When do endorsements matter?

This article was co-authored by Chris Wilson and Alex Brunk

Endorsements are a matter of some debate among most political operatives and pollsters.  Conventional wisdom is that they don’t matter much.  When they do matter, it’s because they run contrary to expectations.  A Democratic Party official endorsing a Democratic candidate is not news.

Colin Powell endorsing Barack Obama was the kind of “man bites dog” story that can make news and move votes.  A key theme of McCain’s campaign was leadership, his years of experience in the military and government, and the premise that Obama was too risky.  Colin Powell’s profile, not only as a Republican, but as a great leader/foreign policy expert made his endorsement significant.  It caused voters to question basic assumptions about the leadership skills of both candidates and the foreign policy implications associated with the McCain v Powell choice.

Such seems to be the case with the Washington Post’s endorsement of Creigh Deeds last week in the Democratic primary for Governor of Virginia.

Polls over the last month have consistently shown Former DNC Chairman Terry McAuliffe with a substantial lead for the Democratic nomination for Governor.  He had been dead even with Delegate Brian Moran for most of the first part of the year, with Creigh Deeds trailing by about ten points.  But all polling in the month of May showed McAuliffe breaking away and taking the lead.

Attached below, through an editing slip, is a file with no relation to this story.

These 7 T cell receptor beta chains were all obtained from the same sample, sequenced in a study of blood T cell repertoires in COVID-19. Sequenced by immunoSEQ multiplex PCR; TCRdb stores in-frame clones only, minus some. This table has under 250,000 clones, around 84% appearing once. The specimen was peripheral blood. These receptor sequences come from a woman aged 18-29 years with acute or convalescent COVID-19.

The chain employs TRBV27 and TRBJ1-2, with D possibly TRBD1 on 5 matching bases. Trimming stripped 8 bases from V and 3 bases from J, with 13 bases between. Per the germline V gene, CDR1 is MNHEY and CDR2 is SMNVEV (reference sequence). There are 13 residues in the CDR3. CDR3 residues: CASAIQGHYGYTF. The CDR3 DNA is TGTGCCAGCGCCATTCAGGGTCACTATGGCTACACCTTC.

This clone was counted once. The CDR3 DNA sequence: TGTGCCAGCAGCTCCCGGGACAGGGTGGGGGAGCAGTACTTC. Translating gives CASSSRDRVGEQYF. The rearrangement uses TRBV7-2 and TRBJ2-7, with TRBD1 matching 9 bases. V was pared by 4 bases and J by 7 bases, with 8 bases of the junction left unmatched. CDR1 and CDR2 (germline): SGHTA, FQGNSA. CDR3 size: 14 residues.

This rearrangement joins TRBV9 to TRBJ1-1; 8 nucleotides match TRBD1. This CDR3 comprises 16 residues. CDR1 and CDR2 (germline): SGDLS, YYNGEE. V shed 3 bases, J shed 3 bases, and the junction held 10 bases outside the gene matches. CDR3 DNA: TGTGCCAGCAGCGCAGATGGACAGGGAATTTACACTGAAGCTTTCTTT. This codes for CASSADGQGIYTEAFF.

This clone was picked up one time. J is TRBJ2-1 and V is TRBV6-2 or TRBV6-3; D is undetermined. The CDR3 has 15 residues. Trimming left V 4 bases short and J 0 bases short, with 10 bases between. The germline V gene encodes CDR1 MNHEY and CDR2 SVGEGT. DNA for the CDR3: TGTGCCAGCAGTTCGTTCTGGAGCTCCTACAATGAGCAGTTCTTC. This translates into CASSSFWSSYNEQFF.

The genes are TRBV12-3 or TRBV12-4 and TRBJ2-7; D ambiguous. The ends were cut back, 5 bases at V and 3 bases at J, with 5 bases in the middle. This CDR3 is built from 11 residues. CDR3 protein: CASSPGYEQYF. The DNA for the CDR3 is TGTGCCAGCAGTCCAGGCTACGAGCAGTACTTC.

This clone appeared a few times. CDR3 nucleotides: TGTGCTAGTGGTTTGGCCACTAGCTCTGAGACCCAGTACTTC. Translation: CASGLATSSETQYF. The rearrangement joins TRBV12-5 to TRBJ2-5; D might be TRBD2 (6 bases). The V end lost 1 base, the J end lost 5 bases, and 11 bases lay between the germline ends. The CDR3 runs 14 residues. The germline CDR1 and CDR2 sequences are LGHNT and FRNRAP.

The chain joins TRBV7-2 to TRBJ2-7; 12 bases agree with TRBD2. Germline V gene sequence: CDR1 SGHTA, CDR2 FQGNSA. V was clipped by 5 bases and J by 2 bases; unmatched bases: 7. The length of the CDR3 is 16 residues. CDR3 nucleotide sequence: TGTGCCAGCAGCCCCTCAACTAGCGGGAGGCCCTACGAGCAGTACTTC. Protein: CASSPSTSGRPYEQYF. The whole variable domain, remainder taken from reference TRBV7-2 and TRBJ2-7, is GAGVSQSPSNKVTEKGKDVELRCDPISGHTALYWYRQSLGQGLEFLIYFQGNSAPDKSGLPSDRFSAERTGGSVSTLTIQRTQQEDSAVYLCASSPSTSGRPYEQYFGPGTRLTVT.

But this week, two polls were released that shed some serious doubt on the prospect of a McAuliffe victory.  The first, from GQR for the Brian Moran campaign, shows Moran in the lead with 29%, with Deeds at 27% and McAuliffe at 26%.  Essentially a three way tie.  A Public Policy Polling (PPP) poll (conducted through IVR) shows Creigh Deeds taking the lead with 27% with McAuliffe at 24% and Moran at 22%.

According to the PPP survey, between May 21st and June 2nd Deeds went from 11% to 23% in the critical Northern Virginia counties, representing 30% of the Democratic primary vote.  The Washington Post endorsed Deeds on May 22nd.  Since none of the candidates had spent heavily on TV in the DC media market before this week, the WaPo endorsement seems the most likely candidate for Creigh Deeds’ sudden jump in support in northern Virginia.

Why did this happen?   Because much like Powell’s endorsement of Obama, the Washington Post endorsement of Deeds calls into question some assumptions voters may have made about the race.  One of these is that Terry McAuliffe was the candidate of the DC Democratic elite.  Many voters might have assumed that he would have the support of an inside-the-beltway entity like the Washington Post.  Not getting their nod calls this assumption into question.

Simultaneously, as the only candidate not from Northern Virginia, Deeds may not have been seriously considered by voters here until some external event (the Washington Post endorsement) caused them to take a second look.

An endorsement from the Washington Post thrusts Deeds right into the mix in Northern Virginia and gives voters there the opportunity/motivation to examine him as a legitimate choice.  Judging by the polling, a lot of voters seem to be liking what they see.  And it could provide a rare example of a newspaper endorsement making a major different in one of the highest profile campaigns in the country this year.

What this means for our candidates in primaries this year and next is that there is value in highly public endorsements that challenge conventional wisdom about them–or their opponent.  Finding these contrarian endorsements is a valuable earned media effort that can help change the paradigm of a race.